Vallab sampradaya is also not well known in the West. There has not been much written in English on it. And what has been written by other people who were not initiated nor studied with the lineage is often incorrect. And that is what I have been trying poetic aspect and some which have to do with its Vedantic side.
Vallab sampradaya is centered in the lilakirtan which means singing the exploits or the divine pastimes of Sri Krishna in a more classical Indian raga system. And Vallab sampradaya is very oriented towards seva, the worship of the swarupa or deity. In Vaishnavism there is no lineage that has such sublime worship – I would not call it temple worship because the worship is supposed to be a private home worship, although there are temples. It is taught in Vallab sampradaya that you should always worship Krishna. One of the ways is offering food and ornamentation, music and bhajan.
Q: Could you elaborate on your perception of Sri Adi Shankara's impact on Hinduism especially in the West.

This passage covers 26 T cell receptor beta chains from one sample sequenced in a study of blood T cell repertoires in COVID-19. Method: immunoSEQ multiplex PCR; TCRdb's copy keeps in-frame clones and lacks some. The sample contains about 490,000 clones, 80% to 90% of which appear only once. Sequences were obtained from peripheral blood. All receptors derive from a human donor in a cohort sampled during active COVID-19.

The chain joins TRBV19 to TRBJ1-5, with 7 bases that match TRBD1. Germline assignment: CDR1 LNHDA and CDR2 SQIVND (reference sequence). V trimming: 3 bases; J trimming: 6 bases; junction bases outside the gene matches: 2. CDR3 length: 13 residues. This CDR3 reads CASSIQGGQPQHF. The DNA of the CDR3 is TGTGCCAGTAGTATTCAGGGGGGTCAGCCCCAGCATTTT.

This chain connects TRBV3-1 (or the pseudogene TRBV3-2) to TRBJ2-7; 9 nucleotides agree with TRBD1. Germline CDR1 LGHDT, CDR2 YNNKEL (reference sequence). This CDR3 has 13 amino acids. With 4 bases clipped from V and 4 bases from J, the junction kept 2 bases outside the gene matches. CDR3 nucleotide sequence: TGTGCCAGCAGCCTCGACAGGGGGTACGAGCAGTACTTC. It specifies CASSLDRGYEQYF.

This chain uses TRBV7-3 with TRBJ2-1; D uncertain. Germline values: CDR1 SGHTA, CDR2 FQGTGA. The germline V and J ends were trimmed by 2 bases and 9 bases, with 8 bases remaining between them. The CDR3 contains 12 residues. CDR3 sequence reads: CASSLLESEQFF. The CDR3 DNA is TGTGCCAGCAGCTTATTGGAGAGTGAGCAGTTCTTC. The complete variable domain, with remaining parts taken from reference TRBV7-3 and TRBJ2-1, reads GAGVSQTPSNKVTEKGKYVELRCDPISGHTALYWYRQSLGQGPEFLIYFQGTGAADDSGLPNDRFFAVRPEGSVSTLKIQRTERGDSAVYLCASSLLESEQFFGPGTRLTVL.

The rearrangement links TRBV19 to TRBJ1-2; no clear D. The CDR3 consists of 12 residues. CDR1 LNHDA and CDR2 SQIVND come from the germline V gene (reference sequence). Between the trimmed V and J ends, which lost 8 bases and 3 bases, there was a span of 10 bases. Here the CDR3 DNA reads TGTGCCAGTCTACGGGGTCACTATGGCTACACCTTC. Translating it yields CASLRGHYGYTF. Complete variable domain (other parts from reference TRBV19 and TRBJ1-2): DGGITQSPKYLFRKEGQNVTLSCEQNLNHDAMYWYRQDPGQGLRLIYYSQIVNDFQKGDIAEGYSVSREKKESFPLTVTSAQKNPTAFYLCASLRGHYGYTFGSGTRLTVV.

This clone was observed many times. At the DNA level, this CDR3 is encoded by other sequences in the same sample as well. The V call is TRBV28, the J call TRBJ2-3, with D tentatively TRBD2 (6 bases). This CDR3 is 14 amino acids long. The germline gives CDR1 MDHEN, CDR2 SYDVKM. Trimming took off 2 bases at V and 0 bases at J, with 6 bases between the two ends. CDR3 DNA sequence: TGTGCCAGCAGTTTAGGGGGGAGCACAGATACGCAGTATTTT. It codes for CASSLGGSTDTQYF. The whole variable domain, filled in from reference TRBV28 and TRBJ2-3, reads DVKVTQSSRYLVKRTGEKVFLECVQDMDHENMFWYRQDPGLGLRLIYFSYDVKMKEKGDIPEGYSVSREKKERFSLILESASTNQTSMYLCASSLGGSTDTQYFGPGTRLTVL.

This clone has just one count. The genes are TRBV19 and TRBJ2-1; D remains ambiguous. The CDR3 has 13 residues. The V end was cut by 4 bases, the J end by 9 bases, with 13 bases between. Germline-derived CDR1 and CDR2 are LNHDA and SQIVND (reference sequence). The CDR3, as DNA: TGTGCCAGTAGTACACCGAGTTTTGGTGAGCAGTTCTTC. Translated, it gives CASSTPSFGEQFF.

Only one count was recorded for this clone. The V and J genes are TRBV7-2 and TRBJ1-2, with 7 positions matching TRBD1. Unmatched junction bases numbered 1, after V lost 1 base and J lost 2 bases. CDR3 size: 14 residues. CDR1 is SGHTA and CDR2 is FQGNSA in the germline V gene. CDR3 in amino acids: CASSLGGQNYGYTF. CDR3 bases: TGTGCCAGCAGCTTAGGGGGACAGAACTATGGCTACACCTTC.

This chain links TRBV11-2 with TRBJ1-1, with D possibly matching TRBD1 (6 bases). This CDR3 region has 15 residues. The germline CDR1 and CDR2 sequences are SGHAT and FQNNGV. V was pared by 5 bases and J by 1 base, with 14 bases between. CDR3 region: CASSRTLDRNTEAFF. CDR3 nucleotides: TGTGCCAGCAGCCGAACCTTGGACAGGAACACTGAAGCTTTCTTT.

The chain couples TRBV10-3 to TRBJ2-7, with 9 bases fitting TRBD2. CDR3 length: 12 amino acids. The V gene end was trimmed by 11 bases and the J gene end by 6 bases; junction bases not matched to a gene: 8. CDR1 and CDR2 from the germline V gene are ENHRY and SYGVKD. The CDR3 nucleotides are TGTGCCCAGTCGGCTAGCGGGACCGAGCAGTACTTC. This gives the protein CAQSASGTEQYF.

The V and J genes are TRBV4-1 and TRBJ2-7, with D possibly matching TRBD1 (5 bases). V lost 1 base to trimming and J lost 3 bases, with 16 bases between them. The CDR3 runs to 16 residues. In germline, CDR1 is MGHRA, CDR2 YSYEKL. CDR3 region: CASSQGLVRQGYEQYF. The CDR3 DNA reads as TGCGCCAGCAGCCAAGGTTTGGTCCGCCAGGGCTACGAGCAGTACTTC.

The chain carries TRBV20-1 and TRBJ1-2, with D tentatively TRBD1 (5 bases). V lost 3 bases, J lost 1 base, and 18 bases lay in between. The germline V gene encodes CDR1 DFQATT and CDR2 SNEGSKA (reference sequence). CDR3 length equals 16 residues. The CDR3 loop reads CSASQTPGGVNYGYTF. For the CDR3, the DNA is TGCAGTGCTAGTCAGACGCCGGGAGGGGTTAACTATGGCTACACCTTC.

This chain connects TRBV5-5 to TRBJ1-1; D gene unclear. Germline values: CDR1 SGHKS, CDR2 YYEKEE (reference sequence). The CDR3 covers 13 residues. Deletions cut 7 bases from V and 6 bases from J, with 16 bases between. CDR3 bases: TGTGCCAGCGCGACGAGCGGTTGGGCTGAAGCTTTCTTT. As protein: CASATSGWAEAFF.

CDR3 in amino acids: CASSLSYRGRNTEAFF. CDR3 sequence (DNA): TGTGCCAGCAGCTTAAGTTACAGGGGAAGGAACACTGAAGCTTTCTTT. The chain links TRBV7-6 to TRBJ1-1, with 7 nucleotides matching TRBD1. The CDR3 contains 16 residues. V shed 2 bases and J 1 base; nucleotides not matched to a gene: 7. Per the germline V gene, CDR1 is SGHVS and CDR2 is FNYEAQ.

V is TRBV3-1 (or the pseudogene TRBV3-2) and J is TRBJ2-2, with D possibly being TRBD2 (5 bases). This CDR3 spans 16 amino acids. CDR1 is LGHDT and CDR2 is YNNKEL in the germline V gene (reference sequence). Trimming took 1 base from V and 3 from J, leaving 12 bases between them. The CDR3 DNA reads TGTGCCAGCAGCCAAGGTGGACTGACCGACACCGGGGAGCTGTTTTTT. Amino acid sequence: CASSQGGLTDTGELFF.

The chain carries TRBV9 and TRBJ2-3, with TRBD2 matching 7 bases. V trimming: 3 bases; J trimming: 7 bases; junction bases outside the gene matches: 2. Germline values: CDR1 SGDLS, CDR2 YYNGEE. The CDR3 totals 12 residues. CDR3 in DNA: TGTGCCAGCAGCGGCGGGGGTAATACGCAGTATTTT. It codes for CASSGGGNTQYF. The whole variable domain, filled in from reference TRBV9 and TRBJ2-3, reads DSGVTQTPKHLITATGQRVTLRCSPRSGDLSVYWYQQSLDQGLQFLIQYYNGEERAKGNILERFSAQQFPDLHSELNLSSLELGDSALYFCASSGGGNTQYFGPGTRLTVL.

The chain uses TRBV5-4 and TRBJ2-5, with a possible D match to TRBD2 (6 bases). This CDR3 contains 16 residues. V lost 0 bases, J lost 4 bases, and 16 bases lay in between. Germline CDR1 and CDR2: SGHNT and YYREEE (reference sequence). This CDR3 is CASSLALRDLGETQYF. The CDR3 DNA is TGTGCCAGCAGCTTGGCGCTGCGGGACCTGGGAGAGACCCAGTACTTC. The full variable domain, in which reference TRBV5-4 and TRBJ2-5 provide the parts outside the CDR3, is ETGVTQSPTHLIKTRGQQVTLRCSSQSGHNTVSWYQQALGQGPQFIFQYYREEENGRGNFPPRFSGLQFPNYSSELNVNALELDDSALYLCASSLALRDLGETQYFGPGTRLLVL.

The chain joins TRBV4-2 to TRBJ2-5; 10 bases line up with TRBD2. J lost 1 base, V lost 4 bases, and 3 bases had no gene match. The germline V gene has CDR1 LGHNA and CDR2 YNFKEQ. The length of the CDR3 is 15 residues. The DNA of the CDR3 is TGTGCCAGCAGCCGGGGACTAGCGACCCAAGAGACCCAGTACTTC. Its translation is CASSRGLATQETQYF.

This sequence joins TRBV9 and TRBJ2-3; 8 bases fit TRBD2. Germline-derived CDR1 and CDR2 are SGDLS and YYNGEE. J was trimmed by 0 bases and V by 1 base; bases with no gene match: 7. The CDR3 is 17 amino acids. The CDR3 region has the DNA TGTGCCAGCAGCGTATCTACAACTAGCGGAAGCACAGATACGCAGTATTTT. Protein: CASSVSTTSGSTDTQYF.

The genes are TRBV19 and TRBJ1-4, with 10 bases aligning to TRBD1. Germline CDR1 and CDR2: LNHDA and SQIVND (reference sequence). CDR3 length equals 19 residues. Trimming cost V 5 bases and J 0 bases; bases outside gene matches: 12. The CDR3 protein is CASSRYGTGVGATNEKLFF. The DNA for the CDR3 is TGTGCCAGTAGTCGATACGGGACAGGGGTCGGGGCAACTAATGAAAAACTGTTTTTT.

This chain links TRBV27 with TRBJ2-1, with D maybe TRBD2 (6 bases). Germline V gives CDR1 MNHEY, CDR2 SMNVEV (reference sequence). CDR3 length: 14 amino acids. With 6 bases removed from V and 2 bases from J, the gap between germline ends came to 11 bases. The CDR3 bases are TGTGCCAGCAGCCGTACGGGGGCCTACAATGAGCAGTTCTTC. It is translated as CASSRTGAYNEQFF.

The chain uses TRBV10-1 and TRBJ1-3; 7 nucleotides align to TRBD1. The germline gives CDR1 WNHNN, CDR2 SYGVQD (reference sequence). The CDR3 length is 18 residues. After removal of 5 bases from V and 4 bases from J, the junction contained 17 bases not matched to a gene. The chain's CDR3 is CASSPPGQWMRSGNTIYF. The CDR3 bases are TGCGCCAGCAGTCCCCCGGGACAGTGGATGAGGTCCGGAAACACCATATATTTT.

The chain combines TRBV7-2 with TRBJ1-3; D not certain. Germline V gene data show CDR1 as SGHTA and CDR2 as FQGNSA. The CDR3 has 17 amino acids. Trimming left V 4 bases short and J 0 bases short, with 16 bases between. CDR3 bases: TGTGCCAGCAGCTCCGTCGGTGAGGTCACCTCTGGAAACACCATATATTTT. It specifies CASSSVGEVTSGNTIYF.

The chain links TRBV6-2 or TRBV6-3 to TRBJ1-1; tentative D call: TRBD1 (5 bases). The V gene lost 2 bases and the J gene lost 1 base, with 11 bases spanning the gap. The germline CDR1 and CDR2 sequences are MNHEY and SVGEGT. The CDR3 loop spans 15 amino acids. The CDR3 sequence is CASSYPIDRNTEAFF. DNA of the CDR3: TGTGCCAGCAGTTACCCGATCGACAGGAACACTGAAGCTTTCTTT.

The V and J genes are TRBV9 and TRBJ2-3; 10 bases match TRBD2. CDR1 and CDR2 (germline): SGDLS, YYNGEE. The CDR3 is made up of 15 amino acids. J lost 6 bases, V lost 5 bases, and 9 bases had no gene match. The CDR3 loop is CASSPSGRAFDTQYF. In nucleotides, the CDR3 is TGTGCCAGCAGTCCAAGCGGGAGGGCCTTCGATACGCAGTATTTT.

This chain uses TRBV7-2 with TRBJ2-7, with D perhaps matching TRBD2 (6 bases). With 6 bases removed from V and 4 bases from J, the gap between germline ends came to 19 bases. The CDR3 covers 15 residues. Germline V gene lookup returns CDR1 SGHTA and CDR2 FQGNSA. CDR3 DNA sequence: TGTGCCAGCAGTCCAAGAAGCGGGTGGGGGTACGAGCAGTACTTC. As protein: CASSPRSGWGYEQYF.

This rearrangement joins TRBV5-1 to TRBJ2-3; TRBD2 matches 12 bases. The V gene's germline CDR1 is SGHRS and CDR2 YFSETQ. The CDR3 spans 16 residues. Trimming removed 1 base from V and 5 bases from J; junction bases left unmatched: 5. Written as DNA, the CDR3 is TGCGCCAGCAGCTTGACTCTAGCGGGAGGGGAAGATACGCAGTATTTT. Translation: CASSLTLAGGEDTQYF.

A: Let me first say I think Shankara was a genius. I don't think there is any teacher, from Saivism to Vaishnvism, who has written as beautiful Sanskrit as Shankaracharya. He was a fantastic writer and a great teacher of what he was teaching. But if you want to view Shankara in the spirit of Vedic teachings, I think there is a problem. Number one, he is called "Buddha in disguise" by many of the earlier teachers, and this is correct. At the time Shankaracharya appeared in India, India was fairly Buddhist, and Shankaracharya could not teach a true Vedic school, because Vedic school teaches of an atma or a soul, and Buddhism does not have an atma concept, per se, and they don't accept the soul existing within the body. Shankaracharya could not bring the theistic aspect of the Vedas directly back to the people because they were too influenced by the teachings of Buddha. So what he did was bring in a teaching which was cloaked in Vedic terminology and mirrored Buddhist teachings. He brought in the pantheon of all the Hindu devas, but his teachings were essentially Buddhist to a large part. When Shankaracharya writes about Buddhism, he is unable to criticize it directly because it parallels his own thinking too much. So he just says the whole school is too ridiculous to even comment on.